Ummmm, I was the BIGGEST needle-phobe EVER before starting fertility treatments. Like wanted to pass out when I saw them – that bad. It’s amazing how quickly you can adjust when you absolutely have to. Now, I give shots to myself like a pro. That said, I just did Lupron, Menopur and Follistim, all of which have pretty small, subcutaneous needles. The Follistim is a pen like needle that’s so tiny you literally don’t even feel it go in. The only ones I never mastered were the intramuscular ones – the trigger shot and the PIO. They’re very hard to do on yourself well as putting the needle in completely straight is integral to not having pain and bruising at the injection site and it’s hard to do that to yourself (though you can if you absolutely must) So, hubs stepped up and was a pro in no time. I believe you will rise to the occasion. I know we did! Good luck.

    • Wholockkie Head

      November 8, 2014 at 12:20 pm

      Luckily I didn’t have an intramuscular shots (I didn’t even have to do progesterone in oil, they prescribed suppositories instead.) But I was terrified of needles and made my husband give them to me. Then I had to start a new med one day while he was at work and it HAD to be done at that time, so I hyperventilated a bit and gave it to myself, I barely felt it and was pretty proud of myself. You’ll be able to do it, even if you think you can’t. Good luck.

  2. LotteryTicketRetirementPlan

    November 7, 2014 at 2:49 pm

    “It is likely that you will change into a gown (medical, not ball)”

    Just a little IVF humor…

  3. Hokie Beth

    November 7, 2014 at 3:02 pm

    Our embryos got wheeled into the room in an incubator. My husband gets to look at each embryo before it was transferred in a microscope. He always says it’s ours because it’s bald like him. ๐Ÿ™‚
    Plus the embryologist at our lab is a Hokie, so we get to talk Virginia Tech stuff while they’re doing all their prep work. She’s cool.

    • Megan

      November 7, 2014 at 3:12 pm

      That’s cool that he got to look at them first! I like hearing how other clinics handle the embryo transfer.

  4. Personal

    November 7, 2014 at 3:04 pm

    Best of luck to those of you ttc. I finally had my successful pregnancies after my 14th and 15th medicated cycles, transfers 9 and 10. And it was totally worth it.

  5. Rosa

    November 7, 2014 at 3:06 pm

    I got to have a valumn for my second ivf transfer. I have a twisty tricky cervix that they literally mapped out before hand to make the transfer go more smoothly. I’m not sure if it’s what made that ivf work, but it didn’t hurt.

    • Wholockkie Head

      November 8, 2014 at 12:29 pm

      My RE prescribes a valium for transfer too. They said it helps relax the uterus so you don’t cramp as much and there is less pain after. I had no cramping or pain and I really believe it was because of the valium, because I had a LOT of pain with my HSG, which is very similar to a transfer.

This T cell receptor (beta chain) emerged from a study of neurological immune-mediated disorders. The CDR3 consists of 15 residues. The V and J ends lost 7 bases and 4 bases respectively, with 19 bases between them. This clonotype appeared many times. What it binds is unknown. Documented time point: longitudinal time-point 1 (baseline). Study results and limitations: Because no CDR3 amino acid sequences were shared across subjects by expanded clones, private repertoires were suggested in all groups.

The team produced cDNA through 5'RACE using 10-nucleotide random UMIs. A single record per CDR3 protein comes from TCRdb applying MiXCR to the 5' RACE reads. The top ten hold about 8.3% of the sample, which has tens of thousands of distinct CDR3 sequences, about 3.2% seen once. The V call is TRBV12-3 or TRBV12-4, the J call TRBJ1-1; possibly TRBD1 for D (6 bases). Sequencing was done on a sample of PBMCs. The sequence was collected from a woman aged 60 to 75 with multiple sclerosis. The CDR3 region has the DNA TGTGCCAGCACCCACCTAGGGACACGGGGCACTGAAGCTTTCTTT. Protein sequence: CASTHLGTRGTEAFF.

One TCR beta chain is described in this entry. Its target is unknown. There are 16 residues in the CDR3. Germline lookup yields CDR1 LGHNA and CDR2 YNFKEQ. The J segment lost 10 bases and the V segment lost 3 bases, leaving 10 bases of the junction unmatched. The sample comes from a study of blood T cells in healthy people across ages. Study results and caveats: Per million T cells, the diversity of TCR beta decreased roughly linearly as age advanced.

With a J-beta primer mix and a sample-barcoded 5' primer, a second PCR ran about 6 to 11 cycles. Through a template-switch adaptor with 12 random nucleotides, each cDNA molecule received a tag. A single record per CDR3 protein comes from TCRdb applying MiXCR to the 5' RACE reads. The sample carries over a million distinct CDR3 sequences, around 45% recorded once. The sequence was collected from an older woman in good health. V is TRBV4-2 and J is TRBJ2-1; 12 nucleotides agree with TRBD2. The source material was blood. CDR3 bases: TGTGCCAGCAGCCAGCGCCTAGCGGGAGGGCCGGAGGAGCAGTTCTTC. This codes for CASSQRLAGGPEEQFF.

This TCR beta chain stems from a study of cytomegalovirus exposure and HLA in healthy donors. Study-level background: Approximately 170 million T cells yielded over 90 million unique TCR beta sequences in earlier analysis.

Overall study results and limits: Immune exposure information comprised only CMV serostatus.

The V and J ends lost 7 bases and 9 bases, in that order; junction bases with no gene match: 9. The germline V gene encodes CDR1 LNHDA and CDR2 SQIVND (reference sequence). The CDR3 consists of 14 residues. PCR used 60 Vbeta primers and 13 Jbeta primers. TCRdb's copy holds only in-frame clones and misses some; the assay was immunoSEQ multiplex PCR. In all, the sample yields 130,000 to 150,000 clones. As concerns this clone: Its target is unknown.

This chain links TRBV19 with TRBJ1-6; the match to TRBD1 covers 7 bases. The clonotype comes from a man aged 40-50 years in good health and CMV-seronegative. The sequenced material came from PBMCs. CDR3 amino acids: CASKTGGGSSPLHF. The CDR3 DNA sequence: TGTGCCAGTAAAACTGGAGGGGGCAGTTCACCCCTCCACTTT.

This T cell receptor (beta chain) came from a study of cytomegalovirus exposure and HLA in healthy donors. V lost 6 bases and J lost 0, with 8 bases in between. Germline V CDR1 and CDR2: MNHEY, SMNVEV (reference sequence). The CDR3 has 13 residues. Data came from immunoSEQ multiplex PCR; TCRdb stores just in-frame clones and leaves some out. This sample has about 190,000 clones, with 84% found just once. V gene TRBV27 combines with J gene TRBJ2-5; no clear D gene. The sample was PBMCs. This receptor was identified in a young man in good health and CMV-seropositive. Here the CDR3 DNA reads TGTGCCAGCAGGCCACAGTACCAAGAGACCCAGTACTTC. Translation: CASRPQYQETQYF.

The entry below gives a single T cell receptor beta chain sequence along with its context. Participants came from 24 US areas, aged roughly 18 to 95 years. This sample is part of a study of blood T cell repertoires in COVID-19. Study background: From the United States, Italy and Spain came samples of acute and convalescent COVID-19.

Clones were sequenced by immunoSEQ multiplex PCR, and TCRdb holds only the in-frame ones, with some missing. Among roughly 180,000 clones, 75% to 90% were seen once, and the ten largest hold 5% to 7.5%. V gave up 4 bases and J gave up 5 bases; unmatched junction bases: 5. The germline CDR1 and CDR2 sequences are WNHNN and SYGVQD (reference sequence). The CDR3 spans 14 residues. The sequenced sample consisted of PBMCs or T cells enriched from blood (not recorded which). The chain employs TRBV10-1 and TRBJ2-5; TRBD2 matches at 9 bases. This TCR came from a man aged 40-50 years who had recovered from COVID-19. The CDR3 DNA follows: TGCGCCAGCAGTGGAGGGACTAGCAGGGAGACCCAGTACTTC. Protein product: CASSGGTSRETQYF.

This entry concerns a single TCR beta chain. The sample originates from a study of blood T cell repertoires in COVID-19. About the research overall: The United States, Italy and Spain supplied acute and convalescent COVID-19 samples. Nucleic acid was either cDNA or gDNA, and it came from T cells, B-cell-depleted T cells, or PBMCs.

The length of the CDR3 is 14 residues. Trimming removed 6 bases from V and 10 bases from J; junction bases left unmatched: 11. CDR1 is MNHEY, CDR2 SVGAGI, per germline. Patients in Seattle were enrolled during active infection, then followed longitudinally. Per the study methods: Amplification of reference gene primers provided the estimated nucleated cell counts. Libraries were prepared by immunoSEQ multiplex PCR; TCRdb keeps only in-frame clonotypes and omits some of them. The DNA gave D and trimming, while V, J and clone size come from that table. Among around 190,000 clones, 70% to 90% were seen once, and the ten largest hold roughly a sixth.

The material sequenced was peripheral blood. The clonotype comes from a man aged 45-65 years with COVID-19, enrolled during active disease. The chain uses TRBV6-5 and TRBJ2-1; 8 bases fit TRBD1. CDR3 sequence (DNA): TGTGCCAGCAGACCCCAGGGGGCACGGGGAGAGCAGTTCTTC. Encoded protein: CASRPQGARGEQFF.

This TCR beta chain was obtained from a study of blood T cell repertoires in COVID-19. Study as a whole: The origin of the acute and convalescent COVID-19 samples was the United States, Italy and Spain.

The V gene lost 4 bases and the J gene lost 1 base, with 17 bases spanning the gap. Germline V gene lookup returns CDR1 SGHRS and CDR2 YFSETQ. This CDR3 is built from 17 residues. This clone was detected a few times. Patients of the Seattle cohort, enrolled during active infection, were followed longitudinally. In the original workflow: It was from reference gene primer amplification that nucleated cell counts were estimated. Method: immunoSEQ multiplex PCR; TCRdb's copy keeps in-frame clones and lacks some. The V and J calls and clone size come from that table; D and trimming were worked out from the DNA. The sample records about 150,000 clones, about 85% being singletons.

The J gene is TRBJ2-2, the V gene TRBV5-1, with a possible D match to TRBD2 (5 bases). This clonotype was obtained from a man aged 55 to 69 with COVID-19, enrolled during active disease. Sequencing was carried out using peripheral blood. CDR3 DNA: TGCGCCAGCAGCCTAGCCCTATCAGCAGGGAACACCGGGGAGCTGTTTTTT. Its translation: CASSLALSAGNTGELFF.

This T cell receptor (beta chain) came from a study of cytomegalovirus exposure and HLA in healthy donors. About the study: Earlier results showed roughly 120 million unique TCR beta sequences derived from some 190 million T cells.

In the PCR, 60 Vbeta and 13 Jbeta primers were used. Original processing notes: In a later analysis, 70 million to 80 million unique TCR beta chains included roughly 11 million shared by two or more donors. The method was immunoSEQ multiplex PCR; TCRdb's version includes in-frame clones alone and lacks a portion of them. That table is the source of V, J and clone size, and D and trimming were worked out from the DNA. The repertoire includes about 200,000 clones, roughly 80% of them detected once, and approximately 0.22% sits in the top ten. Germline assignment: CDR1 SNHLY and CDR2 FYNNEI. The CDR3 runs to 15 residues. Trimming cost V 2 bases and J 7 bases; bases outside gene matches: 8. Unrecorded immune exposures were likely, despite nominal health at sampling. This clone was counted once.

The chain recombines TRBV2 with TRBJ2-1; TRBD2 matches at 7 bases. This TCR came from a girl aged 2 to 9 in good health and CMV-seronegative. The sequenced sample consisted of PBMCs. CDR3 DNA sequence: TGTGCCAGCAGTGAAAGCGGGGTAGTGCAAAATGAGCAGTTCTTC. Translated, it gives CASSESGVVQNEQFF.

• Hokie Beth

      November 8, 2014 at 7:46 pm

      Love the Valium ๐Ÿ™‚ my RE give extra so if you want to keep the relaxation up over the weekend after the transfer you can. I finally took him up on this after this last transfer and had half a pill Thursday night and Friday night; slept great!

  6. Alex Lee

    November 7, 2014 at 3:13 pm

    I’m curious about the number of embryos implanted. The article says “blobs” which indicates plural, so:

    Did the doctor ask or suggest any optimal number of embryos implanted or was it more of “I’ll take a number two with fries and a Coke.”?

    Thank you.

    • Megan

      November 7, 2014 at 3:21 pm

      Ha! That would be awesome but sadly, no. My Dr. called me the day before to discuss the pros and cons of putting in one versus two. Given my circumstances and the fact that he thought I was a good candidate, he wouldn’t consider doing three or more and he gave me many ” warnings” that I could end up with twins. (seeing as how things turned out I’m glad he didn’t transfer more) Before they loaded up the tubing to transfer them they asked me again to make sure.

    • Personal

      November 7, 2014 at 3:59 pm

      Sorry to be too pedantic, but the doctor transfers embryos. If the woman is very, very lucky, they implant (which means to burrow in and start to grow). It’s a commonly misused word in the press.
      If any doctor ever learned out to ‘implant embryos’ he’d become an instant success.
      A lot depends on age and number of attempts. If the intended mother is older or has immune issues (new territory that has now been recognized as causing lots of failed IVFs) they may transfer more than one or two. If it’s a first try and the diagnosis is something like blocked tubes, most REs will recommend transferring only one.

    • Rosa

      November 7, 2014 at 4:15 pm

      The doctor transfered two embryos five day embryos on our successful IVF. They would have only transfered one but it was our second attempt. More than two was never an option. They made sure to make us understand that by tranfering two, that we had a high likelihood of multiples.

    • Hokie Beth

      November 7, 2014 at 5:23 pm

      It depends on your age and diagnosis. My eggs are 31 years old and our infertility is unexplained. I have a 35-40% chance of getting pregnant with one, a 50% chance with two. But if I transfer two, I have a 25% chance of twins. My doctor talked to me about the pros and cons of each and I decided to transfer one.

    • Nica

      November 7, 2014 at 5:38 pm

      Yes, very contingent on your own situation. For my successful cycle, I had five beautiful blastocysts. Because I was open to multiples initially, we (me, my DH and my RE) decided to transfer 2 of them, knowing there was an approximate 30-40% chance of twins. Well, only 1 took and that’s my first son. To be clear, the RE only TRANSFERS embryos — it’s up to God, Allah, Mother Nature, whoever you believe in — as to whether or not they implant.

      Then, when we wanted to try again, I had three blasts frozen from my successful cycle. My doc really wanted me to transfer two of them given the results from my first transfer. But, the risk of multiples was too high for comfort and, against my RE’s recommendation, we did a single frozen embryo transfer. Well, that is my 2nd son…